10 Ways You Can Be a Better Magazine Marketer in 10 Days

When your magazine marketing job gets boring, that means your customers are probably just as bored. Pep up your magazine marketer game in 10 days!

02-how-to-create-magazine-spin-off-products-like-a-trump

Being a magazine marketer is fun, because you have the epitome of fun topics to promote. Hopefully you’re working in a niche that you’re passionate about, which makes everything you promote exciting, and easy to be enthusiastic about. Enthusiasm sells!

But beyond writing copy, coming up with physical promotions, and Tweeting about the latest issue, there are some pretty serious structural necessities of magazine marketing. Before you head to your beach vacation this summer, see what you can do in the next 10 days to sell more magazine subscriptions and land your magazine in a better position.

Day 1: Audit your topic categories and come up with free report ideas.

03-Republishing Content the Right Way-01On your main Portal (the place where you publish free content), you’re probably publishing content under 5, 10, or 20 categories.

On day 1, if there are 10, then come up with a free report idea for all 10 of them. For example, look at Countryside Daily, a Portal for Countryside magazine, a magazine about homesteading and farming. They have free reports on everything from the Best Backyard Chickens to the Best Compost for the Garden. Articles in their Soapmaking category get a promotion for their free Soap Making Guide. If you don’t currently have something free that’s downloadable to give away, and that is highly aligned with the articles being read, then you’re missing a huge email marketing opportunity. And missing an email marketing opportunity means you’re missing a loyalty-building opportunity. Lose both of those, and revenue simply can’t grow. Read our article on how to build an email list with freemiums.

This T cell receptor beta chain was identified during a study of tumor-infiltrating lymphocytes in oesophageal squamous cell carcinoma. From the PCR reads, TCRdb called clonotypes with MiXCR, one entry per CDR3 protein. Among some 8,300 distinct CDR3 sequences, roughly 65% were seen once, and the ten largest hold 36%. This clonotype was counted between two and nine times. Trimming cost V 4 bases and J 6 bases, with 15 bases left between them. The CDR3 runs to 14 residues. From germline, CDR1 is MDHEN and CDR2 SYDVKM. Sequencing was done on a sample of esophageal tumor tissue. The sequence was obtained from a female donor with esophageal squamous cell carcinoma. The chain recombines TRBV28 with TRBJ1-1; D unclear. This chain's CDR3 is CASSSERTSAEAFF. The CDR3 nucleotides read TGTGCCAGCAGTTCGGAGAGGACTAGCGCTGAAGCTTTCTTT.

Download a FREE copy of Best Email Subject Lines for Selling Premium Subscriptions and Memberships and discover an extensive list of email subject line frameworks that are consistently proven to sell and boost revenue for publishers.

Day 2: Formalize your email promotion efforts.

02-10-reasons-to-launch-a-responsive-newsletter-websiteDuring a Mequoda team meeting the other day, we were discussing one publisher that sha’nt be named who once was putting in all the editorial work to run an effective Mequoda System, but was leaving the promotional schedule in the dust.

Every client is different, but most of our clients send out three promotions every week and still keep a healthy email list with high retention rates. For example, usually there is a promotion for the magazine, a promotion for another product (book, event, or other) and one we call a circ-builder for one of the freebies mentioned above to encourage passalongs.

If you’re publishing seven email newsletters per week with no extra resources to pull together three promos per week, then by all means, publish four to five editorial newsletters per week instead. Make the time, find the room, and do not forget to promote your magazine and other revenue channels via email.